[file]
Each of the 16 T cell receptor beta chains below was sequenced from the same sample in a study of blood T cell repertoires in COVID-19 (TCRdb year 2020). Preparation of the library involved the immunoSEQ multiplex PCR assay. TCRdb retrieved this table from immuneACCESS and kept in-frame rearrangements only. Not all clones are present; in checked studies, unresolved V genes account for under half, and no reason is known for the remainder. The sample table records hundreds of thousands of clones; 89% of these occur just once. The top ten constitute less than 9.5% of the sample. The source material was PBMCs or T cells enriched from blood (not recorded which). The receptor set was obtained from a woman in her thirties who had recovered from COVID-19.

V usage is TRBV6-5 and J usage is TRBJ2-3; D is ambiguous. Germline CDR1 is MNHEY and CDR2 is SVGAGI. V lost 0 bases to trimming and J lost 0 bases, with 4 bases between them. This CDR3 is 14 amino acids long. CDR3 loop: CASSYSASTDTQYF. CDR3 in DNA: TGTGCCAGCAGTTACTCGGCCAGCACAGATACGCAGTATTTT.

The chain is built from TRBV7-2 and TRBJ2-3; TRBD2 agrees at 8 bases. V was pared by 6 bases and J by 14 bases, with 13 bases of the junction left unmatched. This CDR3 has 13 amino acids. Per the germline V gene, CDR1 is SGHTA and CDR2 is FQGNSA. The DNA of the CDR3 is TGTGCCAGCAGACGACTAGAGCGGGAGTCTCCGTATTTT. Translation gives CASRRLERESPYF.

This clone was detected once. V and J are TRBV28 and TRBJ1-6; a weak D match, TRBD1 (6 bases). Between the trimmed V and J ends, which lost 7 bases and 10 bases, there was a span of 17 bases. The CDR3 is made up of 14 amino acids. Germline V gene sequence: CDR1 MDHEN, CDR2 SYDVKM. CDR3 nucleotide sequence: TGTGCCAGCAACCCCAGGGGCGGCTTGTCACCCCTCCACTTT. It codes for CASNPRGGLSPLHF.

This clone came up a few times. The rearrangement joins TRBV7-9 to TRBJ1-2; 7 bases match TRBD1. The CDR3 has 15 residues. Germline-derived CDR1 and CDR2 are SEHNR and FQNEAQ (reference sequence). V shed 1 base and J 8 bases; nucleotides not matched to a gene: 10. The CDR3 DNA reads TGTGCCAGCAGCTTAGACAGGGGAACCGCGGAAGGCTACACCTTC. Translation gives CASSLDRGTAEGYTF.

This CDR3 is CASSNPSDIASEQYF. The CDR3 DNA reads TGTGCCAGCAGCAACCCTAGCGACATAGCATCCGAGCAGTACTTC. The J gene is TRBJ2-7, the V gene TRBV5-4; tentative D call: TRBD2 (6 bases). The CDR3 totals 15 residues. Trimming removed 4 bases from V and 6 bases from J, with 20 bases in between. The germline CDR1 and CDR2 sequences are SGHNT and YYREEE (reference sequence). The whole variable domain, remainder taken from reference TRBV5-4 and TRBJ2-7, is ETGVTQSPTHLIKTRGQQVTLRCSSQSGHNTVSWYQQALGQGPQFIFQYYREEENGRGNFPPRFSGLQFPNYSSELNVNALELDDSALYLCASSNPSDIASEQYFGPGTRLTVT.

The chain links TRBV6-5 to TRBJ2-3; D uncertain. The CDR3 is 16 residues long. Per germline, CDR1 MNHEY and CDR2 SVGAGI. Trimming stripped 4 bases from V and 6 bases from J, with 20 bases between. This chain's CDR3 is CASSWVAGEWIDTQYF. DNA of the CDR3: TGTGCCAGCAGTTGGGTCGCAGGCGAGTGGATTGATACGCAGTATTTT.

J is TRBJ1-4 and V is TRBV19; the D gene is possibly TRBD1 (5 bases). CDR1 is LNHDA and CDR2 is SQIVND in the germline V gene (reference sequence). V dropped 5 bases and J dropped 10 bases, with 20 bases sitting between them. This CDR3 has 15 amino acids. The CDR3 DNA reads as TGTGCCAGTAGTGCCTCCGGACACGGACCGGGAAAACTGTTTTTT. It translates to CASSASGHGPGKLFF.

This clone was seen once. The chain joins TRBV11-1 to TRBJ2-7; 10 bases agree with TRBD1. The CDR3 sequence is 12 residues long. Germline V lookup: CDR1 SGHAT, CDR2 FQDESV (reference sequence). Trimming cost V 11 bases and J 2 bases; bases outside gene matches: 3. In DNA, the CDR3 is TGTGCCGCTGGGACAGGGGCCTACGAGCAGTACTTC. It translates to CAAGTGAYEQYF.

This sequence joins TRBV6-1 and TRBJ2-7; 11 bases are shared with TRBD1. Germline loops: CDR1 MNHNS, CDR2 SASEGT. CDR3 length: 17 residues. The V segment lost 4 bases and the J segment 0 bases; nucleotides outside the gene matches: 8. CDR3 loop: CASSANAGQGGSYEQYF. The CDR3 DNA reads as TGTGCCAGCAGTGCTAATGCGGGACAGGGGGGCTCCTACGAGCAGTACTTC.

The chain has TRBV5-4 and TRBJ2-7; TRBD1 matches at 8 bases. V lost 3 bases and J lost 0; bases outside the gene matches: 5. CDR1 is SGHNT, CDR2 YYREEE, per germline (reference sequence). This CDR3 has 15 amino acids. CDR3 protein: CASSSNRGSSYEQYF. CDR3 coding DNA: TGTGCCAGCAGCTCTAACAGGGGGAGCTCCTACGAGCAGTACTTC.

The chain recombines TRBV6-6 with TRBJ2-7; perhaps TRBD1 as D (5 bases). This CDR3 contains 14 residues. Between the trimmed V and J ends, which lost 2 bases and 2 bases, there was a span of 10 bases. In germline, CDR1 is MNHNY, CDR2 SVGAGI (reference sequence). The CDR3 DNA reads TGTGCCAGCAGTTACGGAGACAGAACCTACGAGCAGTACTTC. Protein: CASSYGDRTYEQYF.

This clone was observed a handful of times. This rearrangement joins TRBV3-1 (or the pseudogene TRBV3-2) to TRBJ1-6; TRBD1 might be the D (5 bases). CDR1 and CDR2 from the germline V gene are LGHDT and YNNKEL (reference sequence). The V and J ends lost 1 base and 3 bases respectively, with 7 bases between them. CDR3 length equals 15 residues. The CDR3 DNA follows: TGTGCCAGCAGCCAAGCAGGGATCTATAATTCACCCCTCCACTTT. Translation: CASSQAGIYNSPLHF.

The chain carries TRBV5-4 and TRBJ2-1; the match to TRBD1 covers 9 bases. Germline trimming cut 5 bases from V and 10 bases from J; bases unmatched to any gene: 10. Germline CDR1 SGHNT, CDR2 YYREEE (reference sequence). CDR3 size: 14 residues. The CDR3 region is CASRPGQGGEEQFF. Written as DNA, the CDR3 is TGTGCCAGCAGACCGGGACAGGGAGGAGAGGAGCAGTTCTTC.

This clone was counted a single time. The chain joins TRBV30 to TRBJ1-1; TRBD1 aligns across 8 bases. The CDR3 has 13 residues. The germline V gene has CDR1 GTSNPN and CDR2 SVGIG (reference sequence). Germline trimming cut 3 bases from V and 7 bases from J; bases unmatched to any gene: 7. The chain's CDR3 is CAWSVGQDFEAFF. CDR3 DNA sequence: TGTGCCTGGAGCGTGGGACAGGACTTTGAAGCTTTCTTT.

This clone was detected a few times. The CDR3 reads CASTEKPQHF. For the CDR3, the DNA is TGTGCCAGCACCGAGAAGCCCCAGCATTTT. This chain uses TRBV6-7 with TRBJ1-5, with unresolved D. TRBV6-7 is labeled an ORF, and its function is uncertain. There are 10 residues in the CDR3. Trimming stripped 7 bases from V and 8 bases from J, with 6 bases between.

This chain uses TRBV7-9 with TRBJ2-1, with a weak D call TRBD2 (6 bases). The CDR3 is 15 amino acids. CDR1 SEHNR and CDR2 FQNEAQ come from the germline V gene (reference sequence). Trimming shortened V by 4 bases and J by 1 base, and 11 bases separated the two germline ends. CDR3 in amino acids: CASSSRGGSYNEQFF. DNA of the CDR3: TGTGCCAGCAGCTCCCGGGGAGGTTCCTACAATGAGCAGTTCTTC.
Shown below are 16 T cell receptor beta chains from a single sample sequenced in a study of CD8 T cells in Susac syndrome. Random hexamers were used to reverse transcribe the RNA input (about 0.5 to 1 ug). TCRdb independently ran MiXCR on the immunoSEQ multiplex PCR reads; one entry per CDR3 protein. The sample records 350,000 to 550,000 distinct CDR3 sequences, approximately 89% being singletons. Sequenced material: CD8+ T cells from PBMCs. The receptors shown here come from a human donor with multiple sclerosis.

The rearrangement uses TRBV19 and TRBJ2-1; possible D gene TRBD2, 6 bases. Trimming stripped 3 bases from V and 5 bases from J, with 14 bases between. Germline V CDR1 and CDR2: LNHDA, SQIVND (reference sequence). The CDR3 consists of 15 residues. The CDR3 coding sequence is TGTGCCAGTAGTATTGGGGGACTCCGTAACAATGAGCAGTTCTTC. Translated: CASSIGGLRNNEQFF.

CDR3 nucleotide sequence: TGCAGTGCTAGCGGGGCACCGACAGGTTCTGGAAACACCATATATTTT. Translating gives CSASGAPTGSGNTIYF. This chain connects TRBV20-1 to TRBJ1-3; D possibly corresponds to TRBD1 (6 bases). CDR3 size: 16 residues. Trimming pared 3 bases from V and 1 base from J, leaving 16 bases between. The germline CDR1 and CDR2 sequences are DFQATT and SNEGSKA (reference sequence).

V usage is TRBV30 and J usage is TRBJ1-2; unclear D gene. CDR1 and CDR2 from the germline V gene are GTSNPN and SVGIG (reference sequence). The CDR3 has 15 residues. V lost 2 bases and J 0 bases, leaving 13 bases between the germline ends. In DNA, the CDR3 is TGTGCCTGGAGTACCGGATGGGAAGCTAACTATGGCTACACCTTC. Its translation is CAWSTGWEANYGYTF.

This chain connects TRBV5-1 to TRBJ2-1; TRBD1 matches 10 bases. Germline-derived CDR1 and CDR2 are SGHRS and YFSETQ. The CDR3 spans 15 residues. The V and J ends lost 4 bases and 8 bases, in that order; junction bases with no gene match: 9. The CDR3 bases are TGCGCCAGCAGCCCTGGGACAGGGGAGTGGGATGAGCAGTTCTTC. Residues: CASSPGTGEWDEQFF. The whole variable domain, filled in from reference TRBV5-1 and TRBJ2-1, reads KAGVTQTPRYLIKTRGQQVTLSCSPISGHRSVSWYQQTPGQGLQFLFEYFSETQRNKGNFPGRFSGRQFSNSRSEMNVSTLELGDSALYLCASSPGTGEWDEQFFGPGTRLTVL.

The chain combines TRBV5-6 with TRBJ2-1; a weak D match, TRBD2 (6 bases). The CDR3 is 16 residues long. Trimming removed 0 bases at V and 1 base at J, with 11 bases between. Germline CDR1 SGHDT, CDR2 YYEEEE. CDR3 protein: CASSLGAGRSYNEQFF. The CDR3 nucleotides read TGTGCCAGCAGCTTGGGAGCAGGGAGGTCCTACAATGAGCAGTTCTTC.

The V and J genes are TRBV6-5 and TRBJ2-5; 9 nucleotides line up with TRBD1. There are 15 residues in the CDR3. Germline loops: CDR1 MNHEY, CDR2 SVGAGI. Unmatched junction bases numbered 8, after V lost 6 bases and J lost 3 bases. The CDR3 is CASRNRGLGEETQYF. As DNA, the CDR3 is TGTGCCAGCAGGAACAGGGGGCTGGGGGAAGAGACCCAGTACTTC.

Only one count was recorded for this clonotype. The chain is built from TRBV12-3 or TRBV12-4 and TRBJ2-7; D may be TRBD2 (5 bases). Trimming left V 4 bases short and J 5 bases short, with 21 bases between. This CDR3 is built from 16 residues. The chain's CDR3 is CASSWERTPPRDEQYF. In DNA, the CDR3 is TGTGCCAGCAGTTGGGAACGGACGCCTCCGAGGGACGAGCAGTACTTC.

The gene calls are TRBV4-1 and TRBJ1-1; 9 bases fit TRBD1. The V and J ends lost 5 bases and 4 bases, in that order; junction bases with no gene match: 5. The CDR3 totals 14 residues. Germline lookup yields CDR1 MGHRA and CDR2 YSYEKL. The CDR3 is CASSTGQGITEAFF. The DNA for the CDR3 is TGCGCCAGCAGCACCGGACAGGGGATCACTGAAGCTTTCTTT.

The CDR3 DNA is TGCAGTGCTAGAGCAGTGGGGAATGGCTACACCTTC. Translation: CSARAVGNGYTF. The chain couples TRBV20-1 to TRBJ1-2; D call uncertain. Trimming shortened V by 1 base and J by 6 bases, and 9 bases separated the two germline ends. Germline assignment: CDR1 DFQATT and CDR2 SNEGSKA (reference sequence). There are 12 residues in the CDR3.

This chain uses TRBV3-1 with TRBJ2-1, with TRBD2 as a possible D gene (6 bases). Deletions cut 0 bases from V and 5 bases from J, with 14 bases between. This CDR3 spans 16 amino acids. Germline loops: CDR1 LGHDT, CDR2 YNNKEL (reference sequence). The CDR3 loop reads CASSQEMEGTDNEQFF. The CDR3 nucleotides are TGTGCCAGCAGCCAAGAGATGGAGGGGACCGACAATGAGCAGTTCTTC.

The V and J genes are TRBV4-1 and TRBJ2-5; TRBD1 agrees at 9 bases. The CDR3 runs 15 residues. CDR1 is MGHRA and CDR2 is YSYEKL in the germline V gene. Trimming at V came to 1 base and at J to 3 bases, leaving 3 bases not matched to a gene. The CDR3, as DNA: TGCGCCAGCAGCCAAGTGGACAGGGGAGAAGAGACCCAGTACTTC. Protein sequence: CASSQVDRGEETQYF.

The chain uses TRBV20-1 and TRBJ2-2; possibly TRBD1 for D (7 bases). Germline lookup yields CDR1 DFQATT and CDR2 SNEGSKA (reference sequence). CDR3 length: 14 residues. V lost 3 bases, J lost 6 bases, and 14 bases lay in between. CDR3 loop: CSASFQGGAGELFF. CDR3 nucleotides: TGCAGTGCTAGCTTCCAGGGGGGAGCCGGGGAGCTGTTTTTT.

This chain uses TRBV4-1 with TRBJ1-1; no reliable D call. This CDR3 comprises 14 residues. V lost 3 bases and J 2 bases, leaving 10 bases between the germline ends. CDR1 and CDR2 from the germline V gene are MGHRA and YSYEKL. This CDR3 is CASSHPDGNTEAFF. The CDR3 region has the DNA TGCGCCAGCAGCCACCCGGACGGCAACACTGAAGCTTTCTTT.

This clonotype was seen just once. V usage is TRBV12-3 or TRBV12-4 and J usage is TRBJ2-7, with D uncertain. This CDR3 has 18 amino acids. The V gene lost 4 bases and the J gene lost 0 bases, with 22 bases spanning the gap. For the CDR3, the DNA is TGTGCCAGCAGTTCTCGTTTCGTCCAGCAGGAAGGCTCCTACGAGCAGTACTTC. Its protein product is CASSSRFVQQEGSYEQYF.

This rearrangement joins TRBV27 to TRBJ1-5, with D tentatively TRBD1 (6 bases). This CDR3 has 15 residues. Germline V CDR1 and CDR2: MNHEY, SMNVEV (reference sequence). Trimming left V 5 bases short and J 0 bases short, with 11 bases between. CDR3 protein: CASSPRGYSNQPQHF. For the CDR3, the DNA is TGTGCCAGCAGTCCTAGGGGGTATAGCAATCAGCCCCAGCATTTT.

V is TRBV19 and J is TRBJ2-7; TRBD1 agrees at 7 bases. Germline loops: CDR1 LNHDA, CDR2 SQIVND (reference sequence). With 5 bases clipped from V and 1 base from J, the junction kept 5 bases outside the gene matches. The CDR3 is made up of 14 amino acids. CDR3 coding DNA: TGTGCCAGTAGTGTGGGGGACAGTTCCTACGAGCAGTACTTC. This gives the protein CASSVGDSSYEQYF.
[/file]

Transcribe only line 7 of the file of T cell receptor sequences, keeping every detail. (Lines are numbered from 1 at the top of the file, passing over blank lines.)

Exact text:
The chain links TRBV6-5 to TRBJ2-3; D uncertain. The CDR3 is 16 residues long. Per germline, CDR1 MNHEY and CDR2 SVGAGI. Trimming stripped 4 bases from V and 6 bases from J, with 20 bases between. This chain's CDR3 is CASSWVAGEWIDTQYF. DNA of the CDR3: TGTGCCAGCAGTTGGGTCGCAGGCGAGTGGATTGATACGCAGTATTTT.